The fact is everyone wants success. The problem is - just wanting (and not doing anything about it). It is human nature to expect things to fall into our laps.
From the time we came into existence, we have managed to get things done for us. Studies have shown that babies' cries evoke a natural reaction in many of us to rush to tend to them. This phenomenon assures the survival of our young, for we are born far too prematurely, as compared to other species, for us to fend for ourselves without the assistance of an adult.
Therefore, similarly, when we grow up it becomes a habit to expect things to be done for us. Dependent on one's nature and nurture, life's experiences and individual characteristics, there will always be a tendency to rely on others.
Just wanting success is very, very different from actually obtaining it. Merely wishing for success will not necessarily lead to it. Success does not come easy, but with numerous challenges and sacrifices. Sadly, most of us give up and fold at the first hurdle or the first sign of trouble.
The secret is to be focused and to never, ever give up.
When I was in my early 30s, I was involved in union matters and I was maligned. Despite being judged to be innocent - without a shred of evidence against my character - I paid a terrible price. I loved my father dearly. I saw him as a strong pillar of support and strength for the family. However, owing to the troubled circumstances, I was unable to be with him during his final hours, nor was I able to perform his last rites, as his first-born son.
I was fortunate that two people in higher office had referred me to a MINDEF holding company. After establishing my skill sets and general character, my bosses would send me around as a troubleshooter. Though things were beyond my scope, I learnt on the job. Often, I felt like a fish out of water.
However, I was thankful that I had a new lease of life, and I was determined not to waste it. I would seek good counsel and guidance from experts in the field. I would not stop till I was confident enough to connect the dots. My bosses continued to send me on these troubleshooting missions. I was also glad to be given the opportunity. I continued to equip myself with the skills and knowledge though the pay and recognition were stagnant.
After nine years and a glowing testimonial, I moved on and did not look back.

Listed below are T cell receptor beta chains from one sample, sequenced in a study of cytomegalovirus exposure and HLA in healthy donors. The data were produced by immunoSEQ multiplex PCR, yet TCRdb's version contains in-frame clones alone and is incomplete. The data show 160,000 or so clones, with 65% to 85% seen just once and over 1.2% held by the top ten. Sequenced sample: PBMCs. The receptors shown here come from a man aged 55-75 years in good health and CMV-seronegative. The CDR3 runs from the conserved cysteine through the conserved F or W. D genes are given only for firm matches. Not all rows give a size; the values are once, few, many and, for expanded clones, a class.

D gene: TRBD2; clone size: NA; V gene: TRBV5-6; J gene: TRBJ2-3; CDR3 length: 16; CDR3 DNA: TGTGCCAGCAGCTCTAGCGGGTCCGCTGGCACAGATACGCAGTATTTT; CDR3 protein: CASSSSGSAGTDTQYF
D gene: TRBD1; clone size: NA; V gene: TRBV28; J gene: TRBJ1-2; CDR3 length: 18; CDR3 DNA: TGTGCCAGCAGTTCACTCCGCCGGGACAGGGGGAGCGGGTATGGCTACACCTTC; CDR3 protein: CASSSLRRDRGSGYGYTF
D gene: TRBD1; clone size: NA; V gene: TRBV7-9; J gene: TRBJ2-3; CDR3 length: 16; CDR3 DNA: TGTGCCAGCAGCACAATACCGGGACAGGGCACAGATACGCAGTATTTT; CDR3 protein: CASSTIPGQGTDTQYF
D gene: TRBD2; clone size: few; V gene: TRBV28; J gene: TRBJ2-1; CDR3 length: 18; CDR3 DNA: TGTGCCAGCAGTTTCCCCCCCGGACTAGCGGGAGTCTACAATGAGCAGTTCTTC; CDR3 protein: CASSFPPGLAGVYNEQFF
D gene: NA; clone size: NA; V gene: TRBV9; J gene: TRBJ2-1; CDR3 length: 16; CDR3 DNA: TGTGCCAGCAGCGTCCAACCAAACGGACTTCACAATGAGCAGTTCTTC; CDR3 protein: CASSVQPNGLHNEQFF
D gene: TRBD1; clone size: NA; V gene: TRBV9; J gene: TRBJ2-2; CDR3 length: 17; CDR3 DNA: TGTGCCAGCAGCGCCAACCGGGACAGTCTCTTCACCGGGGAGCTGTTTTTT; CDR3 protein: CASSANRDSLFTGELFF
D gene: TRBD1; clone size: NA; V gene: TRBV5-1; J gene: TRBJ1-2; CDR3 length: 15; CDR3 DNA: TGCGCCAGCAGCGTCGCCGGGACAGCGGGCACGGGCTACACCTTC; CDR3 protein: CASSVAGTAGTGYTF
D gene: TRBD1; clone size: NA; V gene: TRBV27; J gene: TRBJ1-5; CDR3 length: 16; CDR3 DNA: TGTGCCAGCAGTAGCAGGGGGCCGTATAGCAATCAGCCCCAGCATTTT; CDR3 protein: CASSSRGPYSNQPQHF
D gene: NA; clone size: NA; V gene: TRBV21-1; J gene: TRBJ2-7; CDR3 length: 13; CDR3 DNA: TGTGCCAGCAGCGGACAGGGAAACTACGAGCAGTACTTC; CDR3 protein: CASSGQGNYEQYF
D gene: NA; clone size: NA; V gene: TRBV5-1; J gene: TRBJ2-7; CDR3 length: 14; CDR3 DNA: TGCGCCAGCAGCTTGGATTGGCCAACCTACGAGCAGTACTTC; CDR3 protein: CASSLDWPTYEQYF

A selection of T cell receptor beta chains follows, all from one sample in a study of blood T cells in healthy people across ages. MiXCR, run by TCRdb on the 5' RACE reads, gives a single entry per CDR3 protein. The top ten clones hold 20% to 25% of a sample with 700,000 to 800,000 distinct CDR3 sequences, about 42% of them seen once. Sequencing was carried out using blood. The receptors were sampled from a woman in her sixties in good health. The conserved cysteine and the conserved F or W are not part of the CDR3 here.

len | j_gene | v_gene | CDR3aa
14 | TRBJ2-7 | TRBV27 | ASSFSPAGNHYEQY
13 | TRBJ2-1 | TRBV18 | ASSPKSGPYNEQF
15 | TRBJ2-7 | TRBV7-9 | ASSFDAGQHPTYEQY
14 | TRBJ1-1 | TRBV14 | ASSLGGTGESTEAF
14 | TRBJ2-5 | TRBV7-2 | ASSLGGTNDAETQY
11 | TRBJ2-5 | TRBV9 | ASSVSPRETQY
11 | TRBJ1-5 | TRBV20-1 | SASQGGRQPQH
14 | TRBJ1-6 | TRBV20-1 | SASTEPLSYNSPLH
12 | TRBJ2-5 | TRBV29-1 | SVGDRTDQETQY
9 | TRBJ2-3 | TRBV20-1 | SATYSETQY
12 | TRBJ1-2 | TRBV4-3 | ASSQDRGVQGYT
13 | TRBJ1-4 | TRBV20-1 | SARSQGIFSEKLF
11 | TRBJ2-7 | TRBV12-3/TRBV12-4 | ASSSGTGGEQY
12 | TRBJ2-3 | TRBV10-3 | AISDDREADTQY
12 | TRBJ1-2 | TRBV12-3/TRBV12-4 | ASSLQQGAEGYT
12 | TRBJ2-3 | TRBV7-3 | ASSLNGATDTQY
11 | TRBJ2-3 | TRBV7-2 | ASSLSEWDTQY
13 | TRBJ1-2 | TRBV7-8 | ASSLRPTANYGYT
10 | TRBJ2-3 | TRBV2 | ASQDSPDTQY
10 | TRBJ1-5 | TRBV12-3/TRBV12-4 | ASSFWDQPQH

Through these experiences, I have found that there are five clear and common attributes to success, namely, sincerity, integrity, industry, courage and divinity. Divinity can vary in its meaning depending on the person: "God", "parental blessings", or some "mysterious force" that is beyond our general understanding. I believe that these attributes, coupled with positive energy or divinity, spur you on to overcome the many challenges. During the moments when you want to give up, these attributes push you forward to persevere. However, all these attributes will count for nothing, if we return to the state of merely wanting or expecting, without any effort.
I am in awe of the slogans of top footwear brands Nike and Adidas. I often recollect their catchphrases when I need to lift my morale. Adidas' slogan "Impossible Is Nothing", and Nike's 1988 slogan "Just Do It" still hold true for me.
As these slogans suggest, a major factor for success, or the hindrance to it, is very much what is in your mind. It is important not to give up. That's the difference between the winners and the losers - most give up at that hurdle and think that there's no way out. The winners, however, persevere and find ways to overcome these external circumstances.
At times like these it is best to go back to the drawing board and see how you can repackage yourself to fit the new changed environment. If we can't rebrand ourselves, then we will be left behind and will have only ourselves to blame for not being able to adapt to the new environment.
If we can take a step back, review, renew and realign ourselves successfully, then I believe nothing will stop us from achieving success.
So, stop simply wanting success, or expecting it, or only talking about it.
Instead, start doing something!
Dr R. Theyvendran is chairman
of the Singapore Indian Chamber of Commerce & Industry and secretary-general of the Management Development Institute of Singapore.
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